Loungani: That could take time. How would you ease the pain of the unemployed in the meantime?

Sargent: Some of the European countries, Germany and the U.K., have the right idea. They seem to do better on what’s called welfare-to-work programs—ways of helping the unemployed get into new jobs. We could have done more of that here in the U.S.

Loungani: We extended unemployment benefits many times. Were you in favor of that?

Sargent: I worry that can be a trap—we could end up with persistently high unemployment.

Loungani: Why?

Sargent: You have to go back to the basic ideas in the work that I’ve done with colleagues over the years. Our work builds on the finding that after about 1980 something changed. The [adverse] hits that people suffered to their incomes became more permanent in nature. In the jargon of our profession, the volatility in the permanent component of earnings increased; workers were more likely to suffer permanent shocks to their human capital. Tom Friedman’s The World is Flat has many examples of all this and the reasons why it happened. So we talk about the Great Moderation at the macro level but for individual workers it was just the opposite.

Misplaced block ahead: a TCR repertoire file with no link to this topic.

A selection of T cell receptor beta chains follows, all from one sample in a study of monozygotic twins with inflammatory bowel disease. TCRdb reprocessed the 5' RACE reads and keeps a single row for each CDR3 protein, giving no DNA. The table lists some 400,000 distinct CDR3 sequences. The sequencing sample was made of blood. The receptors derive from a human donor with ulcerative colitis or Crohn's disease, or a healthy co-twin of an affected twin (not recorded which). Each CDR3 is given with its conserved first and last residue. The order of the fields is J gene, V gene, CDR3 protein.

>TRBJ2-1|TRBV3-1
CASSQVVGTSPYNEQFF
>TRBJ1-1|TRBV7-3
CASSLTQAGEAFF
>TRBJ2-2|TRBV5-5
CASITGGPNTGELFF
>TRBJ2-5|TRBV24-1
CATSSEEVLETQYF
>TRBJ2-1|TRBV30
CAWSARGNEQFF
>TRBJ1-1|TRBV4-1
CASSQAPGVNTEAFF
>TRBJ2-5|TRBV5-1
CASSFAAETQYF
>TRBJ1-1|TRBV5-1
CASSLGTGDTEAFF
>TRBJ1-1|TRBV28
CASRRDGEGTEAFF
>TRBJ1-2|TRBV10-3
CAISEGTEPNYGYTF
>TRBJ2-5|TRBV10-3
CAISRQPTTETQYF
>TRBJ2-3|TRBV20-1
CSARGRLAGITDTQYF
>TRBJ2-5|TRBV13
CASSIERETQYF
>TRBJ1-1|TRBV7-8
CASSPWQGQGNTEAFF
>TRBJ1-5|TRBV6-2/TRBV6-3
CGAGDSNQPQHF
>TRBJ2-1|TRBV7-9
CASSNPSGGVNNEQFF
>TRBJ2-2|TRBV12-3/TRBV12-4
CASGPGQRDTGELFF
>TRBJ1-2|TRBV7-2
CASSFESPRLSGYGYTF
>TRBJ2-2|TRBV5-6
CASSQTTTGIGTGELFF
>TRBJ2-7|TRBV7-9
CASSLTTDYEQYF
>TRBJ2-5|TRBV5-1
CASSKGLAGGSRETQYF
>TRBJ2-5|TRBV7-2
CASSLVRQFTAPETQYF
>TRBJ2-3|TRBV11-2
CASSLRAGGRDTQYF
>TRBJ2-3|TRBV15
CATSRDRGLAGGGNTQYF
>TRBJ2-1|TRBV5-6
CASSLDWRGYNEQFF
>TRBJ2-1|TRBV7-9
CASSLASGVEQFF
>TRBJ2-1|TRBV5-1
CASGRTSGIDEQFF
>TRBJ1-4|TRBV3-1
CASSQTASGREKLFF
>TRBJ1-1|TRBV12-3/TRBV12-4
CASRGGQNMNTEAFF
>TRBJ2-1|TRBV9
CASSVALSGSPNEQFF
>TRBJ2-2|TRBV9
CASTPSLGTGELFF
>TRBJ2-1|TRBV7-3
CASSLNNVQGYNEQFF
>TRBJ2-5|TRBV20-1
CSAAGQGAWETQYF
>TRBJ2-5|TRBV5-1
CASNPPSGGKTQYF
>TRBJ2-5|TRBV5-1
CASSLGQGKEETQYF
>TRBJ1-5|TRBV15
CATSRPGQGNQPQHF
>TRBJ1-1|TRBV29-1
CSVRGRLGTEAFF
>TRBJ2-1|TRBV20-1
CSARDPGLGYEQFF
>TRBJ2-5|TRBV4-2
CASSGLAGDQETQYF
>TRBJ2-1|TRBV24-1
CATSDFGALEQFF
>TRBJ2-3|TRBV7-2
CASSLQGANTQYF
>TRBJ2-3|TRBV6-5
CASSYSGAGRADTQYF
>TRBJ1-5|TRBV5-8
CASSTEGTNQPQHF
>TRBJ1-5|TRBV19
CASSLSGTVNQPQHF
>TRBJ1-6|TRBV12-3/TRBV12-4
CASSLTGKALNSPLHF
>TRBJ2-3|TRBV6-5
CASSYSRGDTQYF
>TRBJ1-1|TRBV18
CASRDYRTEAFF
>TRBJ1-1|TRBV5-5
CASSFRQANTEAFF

An unemployment trap

Loungani: How does this lead to the trap?

Sargent: Well, think about what can happen when workers suffer a permanent hit to their incomes, and you offer then the alternative of generous and long-lasting unemployment benefits. For older workers, particularly, the benefits become an attractive option relative to looking hard for another job, which is not going to pay as much because your human capital just took a hit. And getting retrained is hard. I mean I was just 30 when my human capital was hit. You know I went to Harvard, right? I actually got pretty good at playing around with the IS/LM model, which is what I learnt there. And then a new thing—rational expectations—came along and I had to learn all this math and it was hard. Well, if you’re in your 50s you’re not going to be eager to try out the hard things. You’ll try to get by with the unemployment benefits. You end up with lots of workers who are detached from the labor force. I think that’s what happened in Europe in the 1980s. They’d always had more a generous welfare system but the impact of that wasn’t felt until the nature of the shocks to incomes changed in the manner that I described.

Loungani: Yes, the interaction of shocks and institutions. Olivier Blanchard once said when the shocks changed Europe became like someone wearing a winter jacket in the summertime—the labor market institutions curbed flexibility when it was needed.

Sargent: Exactly. So I think the people who want to keep extending U.S. unemployment benefits have the right motives but we can end up in the wrong place—a world of persistent high unemployment. So, while in the case of fiscal institutions Europe could look to early U.S. history, in the case of labor market institutions, the U.S. should keep in mind the European experience of not so long ago. 

Photo: Stephen Jaffe/IMF
Photo: Stephen Jaffe/IMF

Posted by at 12:30 AM

Labels: Profiles of Economists